During the New Deal, Franklin Roosevelt called for major healthcare reform in the form of government-subsidized medicine. In 1945, Harry Truman took up the fight, calling on Congress to overhaul the country's healthcare system. The American Medical Association began to lobby against the president's proposal, in 1949, retaining Whitaker & Baxter to help them with their efforts. The AMA paid Whitaker & Baxter $350,000 to defeat Truman's healthcare plan. In their usual style, Whitaker & Baxter began an all-out media war against the legislation,  distributing over 100 million pieces of literature. In just two weeks of the campaign, they spent $1.1 million in advertising on behalf of the AMA. As part of their messaging, they began calling the president's healthcare plan socialized medicine" leveraging the same allusions to communism that brought down Sinclair. 

Whitaker and Baxter’s campaign against Harry Truman’s national-health-insurance proposal cost the A.M.A. nearly five million dollars, and it took more than three years. But they turned the President’s sensible, popular, and urgently needed legislative reform into a bogeyman so scary that, even today, millions of Americans are still scared. Truman was furious. As to what in his plan could possibly be construed as “socialized medicine,” he told the press in 1952,  he didn’t know.   That fall, the A.M.A. let Whitaker and Baxter go, explaining that it had decided that keeping the agency on retainer would compromise its nonpartisan status. Whitaker and Baxter were untroubled. They went to work for Eisenhower-Nixon.


In 1952, television was used, for the first time, in a Presidential campaign. In 1948, less than three percent of American homes had a television; by 1952, penetration was fast approaching fifty per cent. That year, Republicans spent $1.5 million on television advertising; Democrats spent seventy-seven thousand dollars. On television, spots for Eisenhower—“I Like Ike” and “The Man from Abilene”—whose themes were based on George Gallup’s polling, masqueraded as documentaries; they looked like newsreels.

Like everyone running for office after him, he was coached and groomed,  and polished. And made up. In a TV spot called “Eisenhower Answers America,” a young  man asks, “General, the Democrats are telling me I never had it so good.” Eisenhower replies, “Can that be true, when America is billions in debt when prices have doubled, when taxes break our backs, and we are still fighting in Korea? It’s tragic.” Then he looked, straight into the camera. “It’s time for a change.”


In the late 1950s, Whitaker and Baxter had a falling out with then client Governor Knight. While Knight had hired the duo for several of his earlier campaigns, he did not bring them back on for his run for the Senate in 1958. Because of this and Whitaker's failing health, the company began to fade from the political scene. Later in 1958, Whitaker and Baxter sold their company to Clem Whitaker Jr., who would later redirect the focus of their business operations into corporate public relations. The duo formed Whitaker and Baxter International, a smaller public relations consulting firm, which they would run from a San Francisco hotel room.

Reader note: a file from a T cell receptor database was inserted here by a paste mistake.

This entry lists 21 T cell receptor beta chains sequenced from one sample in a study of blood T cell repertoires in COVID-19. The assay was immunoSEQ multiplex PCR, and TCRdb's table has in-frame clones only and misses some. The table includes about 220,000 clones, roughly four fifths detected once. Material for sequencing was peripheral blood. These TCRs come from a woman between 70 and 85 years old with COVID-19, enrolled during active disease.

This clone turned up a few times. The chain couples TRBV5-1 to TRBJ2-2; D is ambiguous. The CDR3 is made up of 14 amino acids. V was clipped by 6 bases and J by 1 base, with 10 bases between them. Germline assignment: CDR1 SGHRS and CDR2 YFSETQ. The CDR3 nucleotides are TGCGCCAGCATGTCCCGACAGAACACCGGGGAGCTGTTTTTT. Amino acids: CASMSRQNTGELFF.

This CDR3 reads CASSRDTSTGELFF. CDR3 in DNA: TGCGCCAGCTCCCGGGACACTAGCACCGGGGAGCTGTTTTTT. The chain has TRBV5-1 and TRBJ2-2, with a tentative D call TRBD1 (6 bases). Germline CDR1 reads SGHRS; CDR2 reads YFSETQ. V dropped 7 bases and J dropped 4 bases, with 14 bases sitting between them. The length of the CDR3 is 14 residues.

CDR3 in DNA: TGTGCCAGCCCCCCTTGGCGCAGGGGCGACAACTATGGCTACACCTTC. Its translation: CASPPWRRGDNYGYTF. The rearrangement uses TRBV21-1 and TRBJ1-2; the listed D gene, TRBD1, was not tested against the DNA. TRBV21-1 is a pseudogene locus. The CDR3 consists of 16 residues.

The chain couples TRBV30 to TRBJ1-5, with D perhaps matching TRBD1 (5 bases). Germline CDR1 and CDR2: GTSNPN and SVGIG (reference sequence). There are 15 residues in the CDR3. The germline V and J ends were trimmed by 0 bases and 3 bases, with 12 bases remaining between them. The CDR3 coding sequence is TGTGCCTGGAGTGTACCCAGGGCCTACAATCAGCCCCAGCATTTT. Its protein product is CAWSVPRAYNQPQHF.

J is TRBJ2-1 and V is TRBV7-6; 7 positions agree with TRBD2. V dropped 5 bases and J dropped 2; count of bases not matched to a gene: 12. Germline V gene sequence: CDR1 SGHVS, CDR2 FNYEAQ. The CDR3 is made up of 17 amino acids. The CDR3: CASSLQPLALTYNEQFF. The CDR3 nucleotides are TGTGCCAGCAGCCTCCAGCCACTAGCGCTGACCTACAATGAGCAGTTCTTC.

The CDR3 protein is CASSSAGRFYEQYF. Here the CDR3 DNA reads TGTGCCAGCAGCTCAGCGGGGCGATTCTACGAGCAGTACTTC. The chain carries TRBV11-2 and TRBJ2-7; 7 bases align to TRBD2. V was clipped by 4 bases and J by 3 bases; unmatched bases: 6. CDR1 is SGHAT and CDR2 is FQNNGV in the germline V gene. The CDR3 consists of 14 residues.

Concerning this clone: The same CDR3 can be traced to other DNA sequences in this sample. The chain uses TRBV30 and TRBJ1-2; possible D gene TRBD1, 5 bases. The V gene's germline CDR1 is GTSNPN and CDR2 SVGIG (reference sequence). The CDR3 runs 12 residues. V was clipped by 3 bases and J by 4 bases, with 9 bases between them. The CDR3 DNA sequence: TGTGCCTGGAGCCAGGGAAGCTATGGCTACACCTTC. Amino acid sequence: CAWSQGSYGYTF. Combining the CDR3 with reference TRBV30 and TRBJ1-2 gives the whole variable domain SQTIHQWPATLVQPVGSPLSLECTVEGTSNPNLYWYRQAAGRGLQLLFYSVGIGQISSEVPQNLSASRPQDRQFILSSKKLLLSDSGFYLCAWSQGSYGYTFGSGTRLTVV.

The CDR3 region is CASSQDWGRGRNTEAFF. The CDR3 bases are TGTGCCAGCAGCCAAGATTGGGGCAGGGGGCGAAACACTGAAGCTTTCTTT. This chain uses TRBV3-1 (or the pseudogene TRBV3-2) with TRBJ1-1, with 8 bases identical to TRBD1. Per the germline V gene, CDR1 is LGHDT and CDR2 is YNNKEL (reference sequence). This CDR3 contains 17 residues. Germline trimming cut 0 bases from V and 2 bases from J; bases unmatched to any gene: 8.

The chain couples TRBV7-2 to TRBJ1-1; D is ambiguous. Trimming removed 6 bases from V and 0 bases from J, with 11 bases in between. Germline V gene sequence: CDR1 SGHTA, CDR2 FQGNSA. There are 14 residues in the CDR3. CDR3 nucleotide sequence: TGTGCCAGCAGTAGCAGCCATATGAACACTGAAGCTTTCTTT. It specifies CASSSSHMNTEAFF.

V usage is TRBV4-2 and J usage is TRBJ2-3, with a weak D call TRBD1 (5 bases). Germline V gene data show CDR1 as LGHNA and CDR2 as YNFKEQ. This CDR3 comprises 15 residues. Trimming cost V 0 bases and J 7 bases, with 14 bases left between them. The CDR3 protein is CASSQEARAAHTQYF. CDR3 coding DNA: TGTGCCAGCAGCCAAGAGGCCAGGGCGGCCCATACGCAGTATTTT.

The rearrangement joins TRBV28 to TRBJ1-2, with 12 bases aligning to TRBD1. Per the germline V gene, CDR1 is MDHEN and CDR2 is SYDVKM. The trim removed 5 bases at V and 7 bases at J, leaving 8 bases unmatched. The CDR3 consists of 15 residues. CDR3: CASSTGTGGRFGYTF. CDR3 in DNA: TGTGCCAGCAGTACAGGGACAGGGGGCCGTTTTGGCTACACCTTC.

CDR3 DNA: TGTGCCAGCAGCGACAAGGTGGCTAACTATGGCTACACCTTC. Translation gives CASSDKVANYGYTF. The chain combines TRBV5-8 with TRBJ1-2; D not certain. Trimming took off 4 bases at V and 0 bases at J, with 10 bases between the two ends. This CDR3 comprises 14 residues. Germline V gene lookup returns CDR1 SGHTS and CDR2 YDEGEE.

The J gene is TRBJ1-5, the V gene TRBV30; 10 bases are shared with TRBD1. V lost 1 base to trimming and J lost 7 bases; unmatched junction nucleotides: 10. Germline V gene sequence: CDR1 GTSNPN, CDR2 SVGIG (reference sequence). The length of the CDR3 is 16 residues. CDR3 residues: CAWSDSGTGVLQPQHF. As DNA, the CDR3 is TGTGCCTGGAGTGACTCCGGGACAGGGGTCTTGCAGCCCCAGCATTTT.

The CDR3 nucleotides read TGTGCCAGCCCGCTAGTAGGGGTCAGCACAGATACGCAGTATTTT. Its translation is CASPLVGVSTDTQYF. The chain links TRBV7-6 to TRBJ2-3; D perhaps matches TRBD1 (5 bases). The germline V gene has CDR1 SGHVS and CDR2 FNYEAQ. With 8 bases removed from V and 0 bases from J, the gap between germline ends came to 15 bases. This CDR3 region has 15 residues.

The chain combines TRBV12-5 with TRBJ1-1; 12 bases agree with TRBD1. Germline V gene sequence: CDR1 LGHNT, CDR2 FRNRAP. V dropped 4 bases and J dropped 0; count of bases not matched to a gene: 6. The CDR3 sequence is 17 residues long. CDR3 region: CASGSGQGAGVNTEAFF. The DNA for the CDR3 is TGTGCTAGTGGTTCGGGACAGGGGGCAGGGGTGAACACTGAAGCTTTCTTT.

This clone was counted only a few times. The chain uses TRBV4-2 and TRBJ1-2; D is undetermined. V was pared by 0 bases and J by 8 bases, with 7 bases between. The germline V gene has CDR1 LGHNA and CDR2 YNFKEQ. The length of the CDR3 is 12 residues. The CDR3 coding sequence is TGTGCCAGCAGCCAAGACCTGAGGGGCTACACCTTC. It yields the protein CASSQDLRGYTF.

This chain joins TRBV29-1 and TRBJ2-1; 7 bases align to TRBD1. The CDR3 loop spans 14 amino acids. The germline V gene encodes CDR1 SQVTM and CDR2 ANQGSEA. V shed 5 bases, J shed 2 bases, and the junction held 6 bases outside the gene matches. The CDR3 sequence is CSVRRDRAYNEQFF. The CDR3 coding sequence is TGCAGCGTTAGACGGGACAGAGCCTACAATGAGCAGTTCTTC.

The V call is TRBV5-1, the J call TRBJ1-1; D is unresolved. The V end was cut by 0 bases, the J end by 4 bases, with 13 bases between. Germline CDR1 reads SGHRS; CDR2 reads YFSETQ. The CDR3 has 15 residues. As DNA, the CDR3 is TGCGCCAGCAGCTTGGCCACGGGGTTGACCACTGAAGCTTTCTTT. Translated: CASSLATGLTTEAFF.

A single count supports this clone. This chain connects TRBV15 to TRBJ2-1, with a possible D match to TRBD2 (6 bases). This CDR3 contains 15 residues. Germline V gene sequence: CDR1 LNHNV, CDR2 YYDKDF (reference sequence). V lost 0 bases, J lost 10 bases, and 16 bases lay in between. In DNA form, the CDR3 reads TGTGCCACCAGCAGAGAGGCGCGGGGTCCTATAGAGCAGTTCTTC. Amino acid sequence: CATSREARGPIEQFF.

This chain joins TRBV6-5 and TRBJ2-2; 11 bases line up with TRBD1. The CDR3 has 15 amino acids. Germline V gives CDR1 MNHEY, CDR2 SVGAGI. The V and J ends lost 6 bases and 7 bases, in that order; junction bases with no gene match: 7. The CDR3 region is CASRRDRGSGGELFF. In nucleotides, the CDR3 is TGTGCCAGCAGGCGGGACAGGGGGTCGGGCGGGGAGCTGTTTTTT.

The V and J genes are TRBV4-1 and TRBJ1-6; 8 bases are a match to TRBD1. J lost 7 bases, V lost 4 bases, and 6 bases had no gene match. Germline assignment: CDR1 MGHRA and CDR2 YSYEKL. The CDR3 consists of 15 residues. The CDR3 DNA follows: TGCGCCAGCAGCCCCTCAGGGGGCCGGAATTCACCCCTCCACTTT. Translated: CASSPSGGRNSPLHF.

In 1961, Whitaker died of emphysema. Leone Baxter continued running Whitaker and Baxter International after her husband's death. In 2001, she died in Sacramento at the age of 96. She liked to work behind the scenes. In all her long life—she died in 2001, at the age of ninety-five—she rarely gave interviews. She made an exception in the nineteen-sixties. She was asked, “Do the procedures you designed early in the game and utilized so successfully over the years, Leone, still work today, or have you found it necessary to change them?”

“The basic rules I would say are wholly unchanged,” she said. “The strategies are unchanged.” There was television, of course. “But I would say that the philosophy of political campaigning hasn’t changed a whit. The tools have changed, the philosophy has not.”

She was also asked, “Does political public relations actually transfer political power into the hands of those who exercise it?”

“It certainly could and has in some instances,” she said, carefully. “In this profession of leading men’s minds, this is the reason I feel it must be in the hands of the most ethical, principled people—people with real concern for the world around them, for people around them—or else it will erode into the hands of people who have no regard for the world around them. It could be a very, very destructive thing.”